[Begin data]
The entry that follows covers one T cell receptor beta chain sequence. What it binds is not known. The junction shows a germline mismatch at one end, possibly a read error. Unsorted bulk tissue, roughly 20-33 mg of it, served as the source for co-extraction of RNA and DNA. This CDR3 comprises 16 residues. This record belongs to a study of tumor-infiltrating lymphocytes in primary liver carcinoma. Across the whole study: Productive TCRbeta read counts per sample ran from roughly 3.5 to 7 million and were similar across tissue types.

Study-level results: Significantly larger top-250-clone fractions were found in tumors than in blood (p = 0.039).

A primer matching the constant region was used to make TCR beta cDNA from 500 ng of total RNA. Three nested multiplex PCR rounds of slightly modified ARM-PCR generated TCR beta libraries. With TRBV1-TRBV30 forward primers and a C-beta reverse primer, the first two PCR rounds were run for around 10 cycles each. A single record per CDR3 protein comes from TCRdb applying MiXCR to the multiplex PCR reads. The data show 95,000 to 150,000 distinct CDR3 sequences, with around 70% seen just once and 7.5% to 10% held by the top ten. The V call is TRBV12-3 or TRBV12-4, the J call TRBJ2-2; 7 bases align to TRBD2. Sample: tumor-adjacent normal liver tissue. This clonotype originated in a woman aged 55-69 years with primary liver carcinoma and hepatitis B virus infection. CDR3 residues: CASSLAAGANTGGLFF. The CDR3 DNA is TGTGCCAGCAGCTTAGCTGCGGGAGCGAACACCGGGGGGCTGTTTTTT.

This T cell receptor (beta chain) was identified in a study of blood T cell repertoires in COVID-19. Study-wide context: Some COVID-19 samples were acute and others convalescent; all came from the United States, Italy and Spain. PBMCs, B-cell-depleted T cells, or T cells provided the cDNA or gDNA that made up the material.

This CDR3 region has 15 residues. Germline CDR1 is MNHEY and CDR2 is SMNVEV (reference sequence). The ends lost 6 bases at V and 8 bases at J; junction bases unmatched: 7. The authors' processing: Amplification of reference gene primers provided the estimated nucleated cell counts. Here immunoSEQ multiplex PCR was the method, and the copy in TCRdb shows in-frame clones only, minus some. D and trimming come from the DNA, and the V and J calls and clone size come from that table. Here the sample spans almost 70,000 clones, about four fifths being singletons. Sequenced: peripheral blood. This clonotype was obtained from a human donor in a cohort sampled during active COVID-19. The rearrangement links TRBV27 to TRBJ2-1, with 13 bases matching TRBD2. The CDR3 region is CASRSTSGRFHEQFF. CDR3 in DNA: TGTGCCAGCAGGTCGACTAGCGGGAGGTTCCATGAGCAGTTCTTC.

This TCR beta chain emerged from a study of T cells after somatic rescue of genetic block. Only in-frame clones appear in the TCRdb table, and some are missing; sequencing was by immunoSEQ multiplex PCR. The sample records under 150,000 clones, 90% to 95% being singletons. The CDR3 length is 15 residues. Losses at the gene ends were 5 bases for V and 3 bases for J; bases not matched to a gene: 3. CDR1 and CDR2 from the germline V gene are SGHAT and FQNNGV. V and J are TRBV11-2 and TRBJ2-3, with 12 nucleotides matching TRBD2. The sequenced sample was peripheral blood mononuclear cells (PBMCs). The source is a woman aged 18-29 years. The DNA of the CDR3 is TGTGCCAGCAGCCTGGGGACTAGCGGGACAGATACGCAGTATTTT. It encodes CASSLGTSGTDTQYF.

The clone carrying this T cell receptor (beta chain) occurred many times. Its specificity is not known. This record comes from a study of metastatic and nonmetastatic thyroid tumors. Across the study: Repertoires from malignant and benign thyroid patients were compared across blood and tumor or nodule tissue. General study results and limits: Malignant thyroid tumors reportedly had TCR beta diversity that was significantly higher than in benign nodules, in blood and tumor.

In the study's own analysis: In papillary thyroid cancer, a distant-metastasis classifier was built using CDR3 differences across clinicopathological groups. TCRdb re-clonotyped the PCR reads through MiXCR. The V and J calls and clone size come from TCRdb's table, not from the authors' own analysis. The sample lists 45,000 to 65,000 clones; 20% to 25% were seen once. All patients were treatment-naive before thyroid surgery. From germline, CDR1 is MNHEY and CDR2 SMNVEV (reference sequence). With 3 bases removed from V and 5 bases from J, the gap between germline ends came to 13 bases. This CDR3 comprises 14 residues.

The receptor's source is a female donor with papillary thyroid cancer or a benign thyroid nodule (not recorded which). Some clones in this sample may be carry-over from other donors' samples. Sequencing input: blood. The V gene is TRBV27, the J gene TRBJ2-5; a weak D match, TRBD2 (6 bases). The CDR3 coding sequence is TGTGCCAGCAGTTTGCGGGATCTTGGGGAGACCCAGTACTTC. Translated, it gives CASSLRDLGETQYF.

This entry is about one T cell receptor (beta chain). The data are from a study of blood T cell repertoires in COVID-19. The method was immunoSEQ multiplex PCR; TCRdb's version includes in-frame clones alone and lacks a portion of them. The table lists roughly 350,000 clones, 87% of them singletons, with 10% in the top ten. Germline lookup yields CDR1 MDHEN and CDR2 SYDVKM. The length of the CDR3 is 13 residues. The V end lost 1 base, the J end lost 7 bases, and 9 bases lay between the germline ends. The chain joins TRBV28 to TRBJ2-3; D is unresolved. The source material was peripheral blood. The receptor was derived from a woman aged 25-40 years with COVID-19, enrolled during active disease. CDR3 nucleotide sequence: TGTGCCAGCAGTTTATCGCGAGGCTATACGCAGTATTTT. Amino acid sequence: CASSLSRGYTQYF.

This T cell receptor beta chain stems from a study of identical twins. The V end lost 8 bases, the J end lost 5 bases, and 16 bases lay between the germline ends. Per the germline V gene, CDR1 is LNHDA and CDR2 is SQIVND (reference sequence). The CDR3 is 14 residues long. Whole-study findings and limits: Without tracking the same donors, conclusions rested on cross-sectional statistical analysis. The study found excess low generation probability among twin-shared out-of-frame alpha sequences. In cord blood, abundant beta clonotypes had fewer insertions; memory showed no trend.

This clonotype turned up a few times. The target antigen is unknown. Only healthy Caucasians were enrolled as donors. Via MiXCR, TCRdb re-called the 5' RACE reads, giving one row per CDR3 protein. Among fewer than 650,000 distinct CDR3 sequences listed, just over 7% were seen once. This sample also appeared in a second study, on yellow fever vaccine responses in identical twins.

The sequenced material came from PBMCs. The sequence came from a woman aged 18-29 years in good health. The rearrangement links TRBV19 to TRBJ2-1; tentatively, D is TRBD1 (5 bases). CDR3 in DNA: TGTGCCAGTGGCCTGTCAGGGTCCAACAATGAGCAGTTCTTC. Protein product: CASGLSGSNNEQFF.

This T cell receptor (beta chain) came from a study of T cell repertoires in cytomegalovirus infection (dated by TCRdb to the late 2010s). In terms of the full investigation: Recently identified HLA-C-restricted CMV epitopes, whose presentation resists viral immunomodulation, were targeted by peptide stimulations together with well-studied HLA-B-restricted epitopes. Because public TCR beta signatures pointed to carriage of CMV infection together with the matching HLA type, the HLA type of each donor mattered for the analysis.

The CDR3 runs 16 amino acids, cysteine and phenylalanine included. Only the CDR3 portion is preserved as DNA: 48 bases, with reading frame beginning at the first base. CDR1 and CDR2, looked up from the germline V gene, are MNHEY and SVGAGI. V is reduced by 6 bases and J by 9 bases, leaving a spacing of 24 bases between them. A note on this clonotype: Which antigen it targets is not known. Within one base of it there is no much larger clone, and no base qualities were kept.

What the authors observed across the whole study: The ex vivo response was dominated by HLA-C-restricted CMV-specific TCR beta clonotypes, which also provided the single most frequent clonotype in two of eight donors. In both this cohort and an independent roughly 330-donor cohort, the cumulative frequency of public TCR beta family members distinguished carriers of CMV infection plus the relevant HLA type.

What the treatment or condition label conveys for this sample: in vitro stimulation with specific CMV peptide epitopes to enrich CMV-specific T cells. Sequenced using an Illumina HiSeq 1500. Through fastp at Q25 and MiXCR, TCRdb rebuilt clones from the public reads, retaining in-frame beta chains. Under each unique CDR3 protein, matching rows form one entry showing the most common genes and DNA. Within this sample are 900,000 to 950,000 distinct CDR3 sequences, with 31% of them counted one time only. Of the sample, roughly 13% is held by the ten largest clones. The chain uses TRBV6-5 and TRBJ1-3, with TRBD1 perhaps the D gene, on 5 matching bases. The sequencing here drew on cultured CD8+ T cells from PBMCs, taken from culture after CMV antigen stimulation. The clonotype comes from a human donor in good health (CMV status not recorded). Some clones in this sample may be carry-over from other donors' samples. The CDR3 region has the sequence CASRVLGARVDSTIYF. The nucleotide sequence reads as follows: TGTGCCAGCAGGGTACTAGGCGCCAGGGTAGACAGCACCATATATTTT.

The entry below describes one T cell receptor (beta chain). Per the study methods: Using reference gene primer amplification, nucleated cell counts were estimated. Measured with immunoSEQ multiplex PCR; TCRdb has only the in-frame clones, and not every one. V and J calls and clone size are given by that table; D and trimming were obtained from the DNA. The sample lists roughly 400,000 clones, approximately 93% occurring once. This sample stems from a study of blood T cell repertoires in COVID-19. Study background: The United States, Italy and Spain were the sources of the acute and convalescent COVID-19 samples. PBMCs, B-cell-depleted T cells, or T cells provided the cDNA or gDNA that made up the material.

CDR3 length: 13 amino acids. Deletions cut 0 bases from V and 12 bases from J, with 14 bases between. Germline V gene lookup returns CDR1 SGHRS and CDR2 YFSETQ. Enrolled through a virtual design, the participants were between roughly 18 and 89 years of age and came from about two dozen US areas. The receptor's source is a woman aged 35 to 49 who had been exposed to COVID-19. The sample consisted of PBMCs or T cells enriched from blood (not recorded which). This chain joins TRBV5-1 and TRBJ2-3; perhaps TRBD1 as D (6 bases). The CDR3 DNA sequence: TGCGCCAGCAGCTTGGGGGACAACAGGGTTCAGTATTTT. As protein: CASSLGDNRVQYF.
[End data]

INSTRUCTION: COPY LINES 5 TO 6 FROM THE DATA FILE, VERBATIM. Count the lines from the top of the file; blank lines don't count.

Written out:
This CDR3 region has 15 residues. Germline CDR1 is MNHEY and CDR2 is SMNVEV (reference sequence). The ends lost 6 bases at V and 8 bases at J; junction bases unmatched: 7. The authors' processing: Amplification of reference gene primers provided the estimated nucleated cell counts. Here immunoSEQ multiplex PCR was the method, and the copy in TCRdb shows in-frame clones only, minus some. D and trimming come from the DNA, and the V and J calls and clone size come from that table. Here the sample spans almost 70,000 clones, about four fifths being singletons. Sequenced: peripheral blood. This clonotype was obtained from a human donor in a cohort sampled during active COVID-19. The rearrangement links TRBV27 to TRBJ2-1, with 13 bases matching TRBD2. The CDR3 region is CASRSTSGRFHEQFF. CDR3 in DNA: TGTGCCAGCAGGTCGACTAGCGGGAGGTTCCATGAGCAGTTCTTC.

This TCR beta chain emerged from a study of T cells after somatic rescue of genetic block. Only in-frame clones appear in the TCRdb table, and some are missing; sequencing was by immunoSEQ multiplex PCR. The sample records under 150,000 clones, 90% to 95% being singletons. The CDR3 length is 15 residues. Losses at the gene ends were 5 bases for V and 3 bases for J; bases not matched to a gene: 3. CDR1 and CDR2 from the germline V gene are SGHAT and FQNNGV. V and J are TRBV11-2 and TRBJ2-3, with 12 nucleotides matching TRBD2. The sequenced sample was peripheral blood mononuclear cells (PBMCs). The source is a woman aged 18-29 years. The DNA of the CDR3 is TGTGCCAGCAGCCTGGGGACTAGCGGGACAGATACGCAGTATTTT. It encodes CASSLGTSGTDTQYF.